prehending delay, I sent an aide expressly to supply any deficiencies or arrangements that might be necessary to prevent postponement. A copy of the report of the aide is sent herewith. The violent storm that rose last evening and continued so long would certainly have interfered with the success of the operation. This morning I intended that, so far as I was concerned, nothing should interfere, and I sent a tug for one of the lighters to have the powder put in and secured against a storm. In return a message was received from you saying that you would try the experiment from the shore batteries.
I am, general, very respectfully, your obedient servant,
J. A. DAHLGREN,
Rear-Admiral, Commanding South Atlantic Blockading Squadron.
FLAG-STEAMER PHILADELPHIA, Off Charleston, S. C., July 22, 1864.
Rear-Admiral J. A. DAHLGREN,
Commanding South Atlantic Blockading Squadron:
SIR: In conformity with your instructions, I went on board of the Nahant yesterday evening about 6 to see that everything was ready for the explosion of the powder, and also your order to Captain Mayo "to use his own direction," and that you relied entirely upon his judgment in the execution of the matter. Captain Mayo decided not to go on account of the very bad state of the weather, but he desired to complete the undertaking as soon as the weather would permit. I also delivered your order for Captain Mayo to come down as soon as the explosion was over, in case he should have gone up, and let the regular picket monitor take her station for the night. On my return to the flag-ship, I gave a passage to Captain Shelton and Acting Ensign Neil to the Cosmopolitan in my boat. From the fact of Captain Mayo deciding not to go, after delivering your order to act at discretion, these officers may have ben led to believe that I brought an order not to make the experiment last night.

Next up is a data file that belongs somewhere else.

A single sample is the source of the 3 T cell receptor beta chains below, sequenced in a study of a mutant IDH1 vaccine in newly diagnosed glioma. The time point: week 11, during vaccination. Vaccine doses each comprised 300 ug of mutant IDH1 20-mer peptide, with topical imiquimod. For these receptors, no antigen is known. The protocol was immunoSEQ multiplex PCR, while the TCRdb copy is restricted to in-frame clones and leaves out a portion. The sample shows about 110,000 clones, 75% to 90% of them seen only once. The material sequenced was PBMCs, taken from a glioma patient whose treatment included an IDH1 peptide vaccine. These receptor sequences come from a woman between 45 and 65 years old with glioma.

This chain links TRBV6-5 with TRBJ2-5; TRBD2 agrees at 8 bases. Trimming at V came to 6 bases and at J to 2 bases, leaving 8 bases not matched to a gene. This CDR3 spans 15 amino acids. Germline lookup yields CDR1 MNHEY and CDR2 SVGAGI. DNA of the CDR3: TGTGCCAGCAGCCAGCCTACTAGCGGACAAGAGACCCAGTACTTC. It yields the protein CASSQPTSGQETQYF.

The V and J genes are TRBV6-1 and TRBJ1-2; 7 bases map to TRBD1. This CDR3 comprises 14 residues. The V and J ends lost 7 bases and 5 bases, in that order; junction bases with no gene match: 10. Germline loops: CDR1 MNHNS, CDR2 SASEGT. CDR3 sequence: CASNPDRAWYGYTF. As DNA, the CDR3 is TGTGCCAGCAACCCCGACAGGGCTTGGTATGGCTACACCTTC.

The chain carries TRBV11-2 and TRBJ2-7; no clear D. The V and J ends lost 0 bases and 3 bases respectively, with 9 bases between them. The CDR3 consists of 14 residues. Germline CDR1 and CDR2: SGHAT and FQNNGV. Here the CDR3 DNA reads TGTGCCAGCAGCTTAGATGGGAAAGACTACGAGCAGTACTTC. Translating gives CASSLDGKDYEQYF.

E. J. DICHMAN,
Ensign, U. S. Navy.
HDQRS. DISTRICT OF FLORIDA, DEPT. OF THE SOUTH, Jacksonville, July 22, 1864.
Colonel JAMES SHAW, JR.,
Commanding Seventh U. S. Colored Troops:
COLONEL: The general commanding directs that the following instructions will be observed by you:
First. Embark your command at 3 p. m. to-day.
Second. Go up the river so as to arrive at the gun-boat Hale, at the mouth of Black Creek, at 7 p. m.
Third. Land your troops at the landing indicated by Lieutenant Burton, aide-de-camp, who will get a pilot for one of the boats. The landing is to be made in the quickest possible time from each boat, and each boat, as soon as emptied, will return at quick speed to Mandarin to bring up the Seventy-fifth Ohio Volunteers with their horses.